In partnership with investigative journalist Ian Urbina, we are highlighting a unique form of modern slavery that exists on the high seas. Ian has been reporting for five years on lawlessness at sea in many facets, much of which has revolved around sea slavery.
Slavery still exists and among its most brutal modern incarnations is found in the global fishing industry. The Outlaw Ocean series, and exploration of lawlessness at sea, began with a series of articles published in The New York Times and has continued as I found so many more untold stories, many of them truly devastating, that needed to be told. In particular, these stories were tales of real life, modern slavery at sea. Sea slavery refers to the plight of deckhands who work as captive labor on the commercial ships that trawl the world’s oceans and fill the world’s dinner plates. To investigate and chronicle this global problem, I traveled to Somalia, Thailand, Indonesia, Myanmar, Somalia, New Zealand and elsewhere. What I witnessed is sometimes difficult to describe, such as the misery and degradation of the captives on these boats.
About a hundred miles off the coast of Thailand, three dozen Cambodian boys and men worked barefoot all day and into the night on the deck of a purse seiner fishing ship. Fifteen-foot swells climbed the sides of the ship, clipping the crew below the knees. Ocean spray and fish innards made the floor skating-rink slippery. The deck was an obstacle course of jagged tackle, spinning winches and tall stacks of 500-pound nets.
When they were not fishing, the crew sorted their catch and fixed their nets, which were prone to ripping. One boy, his shirt smudged with fish guts, proudly showed off his missing two fingers — severed by a net that had coiled around a spinning crank. Their hands, which virtually never fully dried, had open wounds, slit from fish scales and torn from the net’s friction. The boys stitched closed the deeper cuts themselves. Infections were constant. Captains never lacked for amphetamines to help the crew work longer, but they rarely stocked antibiotics for infected wounds.
On boats like these, deckhands were often beaten for small transgressions, like fixing a torn net too slowly or mistakenly placing a mackerel into a bucket for sablefish or herring. In 2009, the United Nations conducted a survey of approximately 50 Cambodian men and boys who had been sold to Thai fishing boats. Of those interviewed, 29 said they witnessed their captain or other officers kill a fellow worker.
Fishing boats on the South China Sea, especially in the Thai fleet, had for years been notorious for using these so-called sea slaves – mostly migrants forced offshore by debt or duress. The worst among these ships were the long-haulers, many of which fished hundreds of miles from shore, staying at sea sometimes for over a year as motherships provided supplies and shuttled their catch back to shore.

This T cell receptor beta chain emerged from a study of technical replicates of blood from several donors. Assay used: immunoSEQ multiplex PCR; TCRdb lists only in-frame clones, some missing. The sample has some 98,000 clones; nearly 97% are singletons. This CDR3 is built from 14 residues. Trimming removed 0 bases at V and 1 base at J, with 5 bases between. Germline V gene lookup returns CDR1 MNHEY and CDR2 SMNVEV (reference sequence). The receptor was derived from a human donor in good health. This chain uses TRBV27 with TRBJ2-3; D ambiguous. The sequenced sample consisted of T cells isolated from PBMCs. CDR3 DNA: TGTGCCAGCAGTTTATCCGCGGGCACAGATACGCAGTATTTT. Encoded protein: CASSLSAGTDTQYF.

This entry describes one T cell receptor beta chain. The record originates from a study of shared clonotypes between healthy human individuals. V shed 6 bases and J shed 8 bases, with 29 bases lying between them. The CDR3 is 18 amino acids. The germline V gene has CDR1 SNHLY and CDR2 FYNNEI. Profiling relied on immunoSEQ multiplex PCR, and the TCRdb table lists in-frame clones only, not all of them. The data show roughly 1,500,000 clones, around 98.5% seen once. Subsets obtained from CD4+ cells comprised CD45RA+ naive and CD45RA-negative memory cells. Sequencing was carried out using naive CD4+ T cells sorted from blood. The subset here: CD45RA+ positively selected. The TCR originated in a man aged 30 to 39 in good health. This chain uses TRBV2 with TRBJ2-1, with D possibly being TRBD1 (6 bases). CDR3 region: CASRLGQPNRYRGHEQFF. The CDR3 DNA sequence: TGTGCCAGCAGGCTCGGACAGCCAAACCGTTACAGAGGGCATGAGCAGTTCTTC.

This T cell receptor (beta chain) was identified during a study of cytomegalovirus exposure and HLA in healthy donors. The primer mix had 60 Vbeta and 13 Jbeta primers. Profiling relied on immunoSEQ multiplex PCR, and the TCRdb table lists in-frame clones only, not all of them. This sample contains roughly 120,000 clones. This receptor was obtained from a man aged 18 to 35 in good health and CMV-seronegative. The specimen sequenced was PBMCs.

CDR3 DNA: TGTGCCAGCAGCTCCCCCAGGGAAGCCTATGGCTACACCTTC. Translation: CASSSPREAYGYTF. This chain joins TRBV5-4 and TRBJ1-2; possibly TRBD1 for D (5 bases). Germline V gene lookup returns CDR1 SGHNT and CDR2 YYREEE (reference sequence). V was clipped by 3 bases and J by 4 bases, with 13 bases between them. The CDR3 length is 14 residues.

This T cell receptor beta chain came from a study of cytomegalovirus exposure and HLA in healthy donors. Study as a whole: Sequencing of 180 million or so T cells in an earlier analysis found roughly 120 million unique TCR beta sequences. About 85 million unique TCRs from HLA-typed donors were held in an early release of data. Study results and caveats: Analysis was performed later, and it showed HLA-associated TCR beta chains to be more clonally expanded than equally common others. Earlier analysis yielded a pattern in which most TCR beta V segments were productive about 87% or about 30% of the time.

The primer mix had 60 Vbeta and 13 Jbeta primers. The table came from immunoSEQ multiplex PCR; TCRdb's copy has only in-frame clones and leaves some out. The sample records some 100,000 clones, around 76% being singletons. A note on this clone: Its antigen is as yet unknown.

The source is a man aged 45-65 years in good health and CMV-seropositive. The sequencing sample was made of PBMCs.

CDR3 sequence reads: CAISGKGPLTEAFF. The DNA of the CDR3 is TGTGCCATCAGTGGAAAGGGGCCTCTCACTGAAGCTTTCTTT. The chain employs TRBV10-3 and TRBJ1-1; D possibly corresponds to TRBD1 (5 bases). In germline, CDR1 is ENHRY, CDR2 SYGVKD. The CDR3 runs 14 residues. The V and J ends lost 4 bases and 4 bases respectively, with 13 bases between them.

The boys and men who typically worked on these ships were invisible to the authorities because most were undocumented immigrants. Dispatched into the unknown, they were beyond the reach of any support, living with no way to escape on so-called “ghost ships” — unregistered vessels that the Thai government had no ability to track. They usually did not speak the language of their Thai captains, did not know how to swim and, being from inland villages, had never seen the sea before it became their home and their prison.
I also traveled to the Philippines to look into the companies known as manning agencies that recruit – often illegally and unethically – the men and boys who end up trafficked onto these ships. In small villages in the Philippines, police investigators, provincial prosecutors, seafarer advocates, and former deckhands told me about widespread patterns of trafficking and related abuse. I learned that agencies, most of them illegal, typically used local recruiters to target rural men, promising them twice what they actually paid them after they had signed exploitative employment contracts. The agencies then dispatched the recruits to some of the most violent and dangerous ships, usually Taiwanese tuna longliners.
Trouble at sea, including beatings, rapes, injuries, and killings, is common, but when violent crime and labor violations arise, the manning agencies often deflect responsibility for what happens to the men once they leave the shore. “And at sea, there are no embassies,” Celso J. Hernandez Jr., a lawyer with the Philippine Overseas Employment Administration, the agency responsible for protecting Filipino workers sent abroad, said about how detached and unprotected seafarers are.
I interviewed nearly a dozen villagers who, through manning agencies, had been duped and sent to sea. They returned penniless and often indebted from having paid broker fees to get the job. Scams are not uncommon and Filipino labor officials readily admit that illegal and unscrupulous firms operate with near impunity.
Combating the scourge of sea slavery is a trans-national challenge, made only more difficult since the worst abuses often happen in international waters where few governments exert influence. To learn more about the problem and efforts to confront it, please visit theoutlawocean.com.
Photo Credit: Fabio Nascimento